Accountability for the Unaccountable
We all have to deal with the people who are unaccountable for their actions. These people always want to focus on everything but themselves and their actions. When they are the cause of their problems they are always looking to deflect responsibility. Why are you picking on me? Why don’t you hold others accountable? How come you don’t talk to them about this?
People who are unaccountable like to control the conversation in order deflect and distract. So what’s the best way to get them focused and working on correcting their performance?
Own the Conversation
You need to own the conversation. When you are talking to somebody who likes to deflect responsibility don’t let them. Keep them focused on their actions and what is in their control. Don’t allow them to sidetrack the conversation and turn the focus to others. When they start going off the tracks and putting the focus on others take them back to what they are doing. Remind them that the only thing that they control is their own actions. Don’t discuss the actions of others. Keep the conversation focused on your concerns with helping them improve their performance.
Stick to Facts
Another habit of people who don’t take accountability is that they like to turn the conversation to rumor, supposition, and hearsay. Present them with facts and keep taking them back to facts. Show them exactly how they are falling short of expectations by presenting them with clear examples. If you have production metrics use them to demonstrate where goals are not being met and what the targets are for acceptable performance. Whatever it is you use to track performance use that as your framework for discussing performance and keep that your focus.
Good record keeping and tracking of performance is key to dealing with a person who doesn’t take responsibility for their actions. The more specific your facts the harder it is for them to argue and disagree with you. Be as specific as possible when presenting information. Do not give them any room to side track the discussion.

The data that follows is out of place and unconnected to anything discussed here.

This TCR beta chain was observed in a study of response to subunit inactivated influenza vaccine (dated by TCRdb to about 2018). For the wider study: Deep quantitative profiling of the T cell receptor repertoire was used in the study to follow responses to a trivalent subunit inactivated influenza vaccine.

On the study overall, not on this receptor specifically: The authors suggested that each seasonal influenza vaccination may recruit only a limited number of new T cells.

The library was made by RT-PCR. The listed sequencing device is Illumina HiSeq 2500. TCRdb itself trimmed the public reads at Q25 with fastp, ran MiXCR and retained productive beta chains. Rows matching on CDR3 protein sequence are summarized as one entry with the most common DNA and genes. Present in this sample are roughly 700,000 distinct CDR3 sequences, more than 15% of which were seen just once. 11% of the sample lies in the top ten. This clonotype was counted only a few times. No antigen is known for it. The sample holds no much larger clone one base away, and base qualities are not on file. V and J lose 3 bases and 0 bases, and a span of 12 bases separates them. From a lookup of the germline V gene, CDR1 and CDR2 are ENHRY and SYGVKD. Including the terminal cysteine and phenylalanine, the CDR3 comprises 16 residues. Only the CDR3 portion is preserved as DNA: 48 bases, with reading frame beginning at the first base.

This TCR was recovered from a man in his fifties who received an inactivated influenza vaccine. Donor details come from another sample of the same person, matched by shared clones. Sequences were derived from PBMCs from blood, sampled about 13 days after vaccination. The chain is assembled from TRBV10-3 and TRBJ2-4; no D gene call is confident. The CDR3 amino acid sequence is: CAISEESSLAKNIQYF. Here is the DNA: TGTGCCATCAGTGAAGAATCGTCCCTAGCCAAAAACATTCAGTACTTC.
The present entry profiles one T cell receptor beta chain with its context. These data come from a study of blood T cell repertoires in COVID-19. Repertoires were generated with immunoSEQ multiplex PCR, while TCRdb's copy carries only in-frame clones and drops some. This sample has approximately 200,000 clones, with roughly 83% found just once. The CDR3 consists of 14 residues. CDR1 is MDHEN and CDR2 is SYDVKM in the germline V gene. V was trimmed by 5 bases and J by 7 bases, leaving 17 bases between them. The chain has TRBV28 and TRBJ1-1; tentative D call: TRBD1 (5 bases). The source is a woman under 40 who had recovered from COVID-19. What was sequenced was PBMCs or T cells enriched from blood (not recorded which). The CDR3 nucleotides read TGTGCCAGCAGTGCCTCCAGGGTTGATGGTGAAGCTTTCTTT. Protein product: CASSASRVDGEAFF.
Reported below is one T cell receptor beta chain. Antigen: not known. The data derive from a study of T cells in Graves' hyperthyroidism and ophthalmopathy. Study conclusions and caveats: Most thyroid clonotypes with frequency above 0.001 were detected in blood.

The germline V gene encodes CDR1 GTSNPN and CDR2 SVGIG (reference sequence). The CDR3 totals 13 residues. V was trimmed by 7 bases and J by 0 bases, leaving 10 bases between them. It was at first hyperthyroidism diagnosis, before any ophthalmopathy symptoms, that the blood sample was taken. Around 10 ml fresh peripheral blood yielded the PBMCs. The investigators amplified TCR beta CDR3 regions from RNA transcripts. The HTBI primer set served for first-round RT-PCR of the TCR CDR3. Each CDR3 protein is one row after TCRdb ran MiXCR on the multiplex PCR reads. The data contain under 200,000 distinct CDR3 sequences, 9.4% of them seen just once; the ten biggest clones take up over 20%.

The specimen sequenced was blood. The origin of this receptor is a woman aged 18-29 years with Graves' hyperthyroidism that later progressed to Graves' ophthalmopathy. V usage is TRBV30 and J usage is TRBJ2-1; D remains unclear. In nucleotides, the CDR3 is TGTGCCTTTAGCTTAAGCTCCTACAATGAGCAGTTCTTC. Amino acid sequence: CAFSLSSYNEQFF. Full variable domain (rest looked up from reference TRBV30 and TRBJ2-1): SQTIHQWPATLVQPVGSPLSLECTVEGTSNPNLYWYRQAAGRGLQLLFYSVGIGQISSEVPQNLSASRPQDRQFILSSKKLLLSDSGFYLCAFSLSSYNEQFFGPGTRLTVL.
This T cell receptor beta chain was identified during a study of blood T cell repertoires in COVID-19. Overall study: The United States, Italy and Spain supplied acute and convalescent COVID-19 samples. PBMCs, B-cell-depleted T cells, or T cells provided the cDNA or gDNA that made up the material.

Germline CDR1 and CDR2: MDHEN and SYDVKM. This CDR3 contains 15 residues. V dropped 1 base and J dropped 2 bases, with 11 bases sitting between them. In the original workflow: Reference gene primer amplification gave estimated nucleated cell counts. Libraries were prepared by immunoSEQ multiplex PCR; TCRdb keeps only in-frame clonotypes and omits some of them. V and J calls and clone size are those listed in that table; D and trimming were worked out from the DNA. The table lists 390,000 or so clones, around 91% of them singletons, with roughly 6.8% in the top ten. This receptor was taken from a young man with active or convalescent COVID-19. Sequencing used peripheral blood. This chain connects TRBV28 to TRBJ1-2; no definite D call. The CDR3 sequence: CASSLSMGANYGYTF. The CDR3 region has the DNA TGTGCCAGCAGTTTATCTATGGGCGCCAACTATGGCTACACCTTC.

Too often people who avoid accountability will resort to emotion appeals. They focus on how they feel. Don’t feed into this and don’t let them pull you into their emotional pit. Keep the discussion focused on your concern for their performance and how you want to help them improve. It isn’t about how you feel about them personally, it is about how their actions are affecting the team and the organization. Help them to understand that it isn’t personal and that you are concerned about their success.
Focus on the Outcome
Finally, keep the person focused on the outcome – what changes are needed and what the future state should look like. Have clear expectations with reasonable outcomes. Tell them specifically what you expect from them with very clear examples. If you have production goals or metrics use those as the objective expectation for performance. If it is teamwork – then give clear examples of the types of actions and interactions that are expected. Make sure to set up specific dates for following up and reviewing with the person how they are doing in meeting expectations. Be sure to have goal dates for changes and reasonable consequences for failing to make changes.
As the manager you need to own the conversation when it comes to dealing with people who are unaccountable for their actions. By presenting facts that deal with the individuals performance and avoiding emotions you will be in a better position to keep the conversation focused in a productive and positive manner to bring about change. Setting clear expectations, goal dates, and consequences allows you to put limitations into place that force the person to focus on their performance. You can’t make them change or take accountability but you can help them to focus on the right things and keep them from focusing on the exterior to their own actions. Instead of allowing them to remain unaccoutable you must make them accountable.